“I realised that one of the main ingredients in making paintings was colour and geometry. And I found that this was the place that I felt the most comfortable. I have been going along that track ever since.” – Sir Frank Bowling OBE, RA


Sir Frank Bowling’s highly successful career as an artist has spanned over six decades. Though his early work was figurative and often described as expressionist, the artist’s move to New York in the 1960s shifted his focus onto abstract expressionism. Bowling grew increasingly involved in the making of paintings, realising his interest in colour and geometry. He started stencilling maps over fields of colour, enjoying the combination of geometry, shapes, and embedding autobiographical elements into the abstraction. These celebrated Map Paintings examined a sense of place, displacement, and identity in light of major geo-political changes brought about by the dissolution of the European colonial empires. Bowling recognised the moral and intellectual strength in such an art movement and saw the potential for recounting history using colour and composition.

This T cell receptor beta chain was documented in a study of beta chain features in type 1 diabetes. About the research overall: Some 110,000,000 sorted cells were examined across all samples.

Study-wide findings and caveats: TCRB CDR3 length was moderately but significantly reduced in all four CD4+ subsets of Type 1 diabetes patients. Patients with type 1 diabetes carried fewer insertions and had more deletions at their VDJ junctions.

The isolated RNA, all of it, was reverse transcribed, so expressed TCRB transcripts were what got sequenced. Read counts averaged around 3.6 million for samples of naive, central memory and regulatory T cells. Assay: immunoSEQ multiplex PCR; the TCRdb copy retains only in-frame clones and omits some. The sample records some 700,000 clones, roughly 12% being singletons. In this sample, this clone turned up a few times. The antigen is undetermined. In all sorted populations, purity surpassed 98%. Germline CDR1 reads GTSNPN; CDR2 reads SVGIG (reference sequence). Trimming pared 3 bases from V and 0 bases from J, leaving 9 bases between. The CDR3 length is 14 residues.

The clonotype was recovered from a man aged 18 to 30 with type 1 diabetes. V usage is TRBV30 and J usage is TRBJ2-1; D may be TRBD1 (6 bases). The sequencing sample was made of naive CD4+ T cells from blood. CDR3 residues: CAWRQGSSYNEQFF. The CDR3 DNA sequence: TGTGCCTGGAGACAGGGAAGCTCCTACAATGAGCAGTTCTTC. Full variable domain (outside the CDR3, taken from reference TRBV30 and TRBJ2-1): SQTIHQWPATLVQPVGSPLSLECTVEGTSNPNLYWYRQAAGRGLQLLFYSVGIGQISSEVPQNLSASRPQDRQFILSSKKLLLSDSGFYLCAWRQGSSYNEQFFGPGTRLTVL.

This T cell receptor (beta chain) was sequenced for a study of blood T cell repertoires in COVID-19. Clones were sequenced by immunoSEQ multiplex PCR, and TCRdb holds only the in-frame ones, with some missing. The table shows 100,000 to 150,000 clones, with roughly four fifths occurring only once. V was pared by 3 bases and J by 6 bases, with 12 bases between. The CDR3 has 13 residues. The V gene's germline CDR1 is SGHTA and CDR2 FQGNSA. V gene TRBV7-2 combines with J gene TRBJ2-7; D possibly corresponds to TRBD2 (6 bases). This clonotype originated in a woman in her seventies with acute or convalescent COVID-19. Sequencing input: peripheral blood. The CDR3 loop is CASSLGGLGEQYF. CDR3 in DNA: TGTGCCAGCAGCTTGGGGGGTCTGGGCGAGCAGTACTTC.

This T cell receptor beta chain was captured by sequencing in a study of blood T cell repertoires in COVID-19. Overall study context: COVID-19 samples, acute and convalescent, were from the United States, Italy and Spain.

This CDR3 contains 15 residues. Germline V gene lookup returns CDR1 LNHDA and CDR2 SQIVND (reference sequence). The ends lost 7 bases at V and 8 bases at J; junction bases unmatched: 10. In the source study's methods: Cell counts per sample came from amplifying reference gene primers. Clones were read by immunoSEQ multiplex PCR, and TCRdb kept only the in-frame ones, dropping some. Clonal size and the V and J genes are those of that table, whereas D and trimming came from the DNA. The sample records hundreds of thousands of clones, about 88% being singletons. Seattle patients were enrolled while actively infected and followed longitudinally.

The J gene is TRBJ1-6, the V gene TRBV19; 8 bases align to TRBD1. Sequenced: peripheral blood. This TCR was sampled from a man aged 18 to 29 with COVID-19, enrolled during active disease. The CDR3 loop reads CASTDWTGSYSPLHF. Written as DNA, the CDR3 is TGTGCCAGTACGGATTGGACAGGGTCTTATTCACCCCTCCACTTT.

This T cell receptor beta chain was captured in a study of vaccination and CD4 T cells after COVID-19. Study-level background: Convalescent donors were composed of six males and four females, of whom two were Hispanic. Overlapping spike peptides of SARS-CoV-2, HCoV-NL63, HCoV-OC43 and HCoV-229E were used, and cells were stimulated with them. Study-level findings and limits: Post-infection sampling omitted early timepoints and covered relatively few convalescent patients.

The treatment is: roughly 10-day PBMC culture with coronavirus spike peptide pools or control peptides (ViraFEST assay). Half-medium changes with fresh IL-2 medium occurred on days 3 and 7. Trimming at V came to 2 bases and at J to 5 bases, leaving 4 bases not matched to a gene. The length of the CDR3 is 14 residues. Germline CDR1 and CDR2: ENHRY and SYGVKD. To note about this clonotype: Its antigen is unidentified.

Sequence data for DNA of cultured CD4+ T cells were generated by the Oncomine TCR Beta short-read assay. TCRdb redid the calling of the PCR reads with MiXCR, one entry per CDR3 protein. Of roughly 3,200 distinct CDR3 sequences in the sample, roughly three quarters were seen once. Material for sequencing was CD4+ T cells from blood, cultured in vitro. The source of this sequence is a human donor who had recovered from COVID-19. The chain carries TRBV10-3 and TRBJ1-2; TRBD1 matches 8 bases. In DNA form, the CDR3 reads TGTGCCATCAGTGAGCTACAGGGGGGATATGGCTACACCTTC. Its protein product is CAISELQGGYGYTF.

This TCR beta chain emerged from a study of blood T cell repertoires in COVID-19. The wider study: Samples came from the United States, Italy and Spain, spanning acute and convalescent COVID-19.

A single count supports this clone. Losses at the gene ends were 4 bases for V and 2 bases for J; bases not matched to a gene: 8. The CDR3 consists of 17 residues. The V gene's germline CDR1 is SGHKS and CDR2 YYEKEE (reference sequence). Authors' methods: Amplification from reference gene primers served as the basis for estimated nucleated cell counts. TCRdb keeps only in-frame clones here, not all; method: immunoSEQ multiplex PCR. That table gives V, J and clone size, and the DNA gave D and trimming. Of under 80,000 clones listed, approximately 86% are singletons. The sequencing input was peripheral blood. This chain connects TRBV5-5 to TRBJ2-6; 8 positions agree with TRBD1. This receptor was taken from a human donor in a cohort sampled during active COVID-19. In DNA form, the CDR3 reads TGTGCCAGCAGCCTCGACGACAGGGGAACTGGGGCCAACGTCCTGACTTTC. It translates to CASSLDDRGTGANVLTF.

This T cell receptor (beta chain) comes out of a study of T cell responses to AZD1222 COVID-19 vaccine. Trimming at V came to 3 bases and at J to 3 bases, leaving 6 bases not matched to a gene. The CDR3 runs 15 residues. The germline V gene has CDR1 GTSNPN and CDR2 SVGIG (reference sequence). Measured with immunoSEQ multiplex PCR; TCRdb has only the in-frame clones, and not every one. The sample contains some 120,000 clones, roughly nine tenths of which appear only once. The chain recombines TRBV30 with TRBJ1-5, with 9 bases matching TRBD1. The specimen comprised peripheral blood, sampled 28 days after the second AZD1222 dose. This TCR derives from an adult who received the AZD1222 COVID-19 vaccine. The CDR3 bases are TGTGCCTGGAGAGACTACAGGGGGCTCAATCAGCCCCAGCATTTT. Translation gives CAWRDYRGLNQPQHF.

Bowling has always been driven by a constant need to ‘reinvent’ painting. In the 1970s, his experiments with new materials, techniques, and the idea of chance led him to create his ‘Poured Paintings’, which involved pouring acrylic paint from two meters above ground, creating a warm flow of lava-like paint onto a canvas below. Since then, Bowling’s insatiable determination to make new work, experiment, and find innovative ways of playing with colour/form/process has resulted in artworks that push the boundaries of the medium whilst remaining intellectually grounded in post-war abstraction.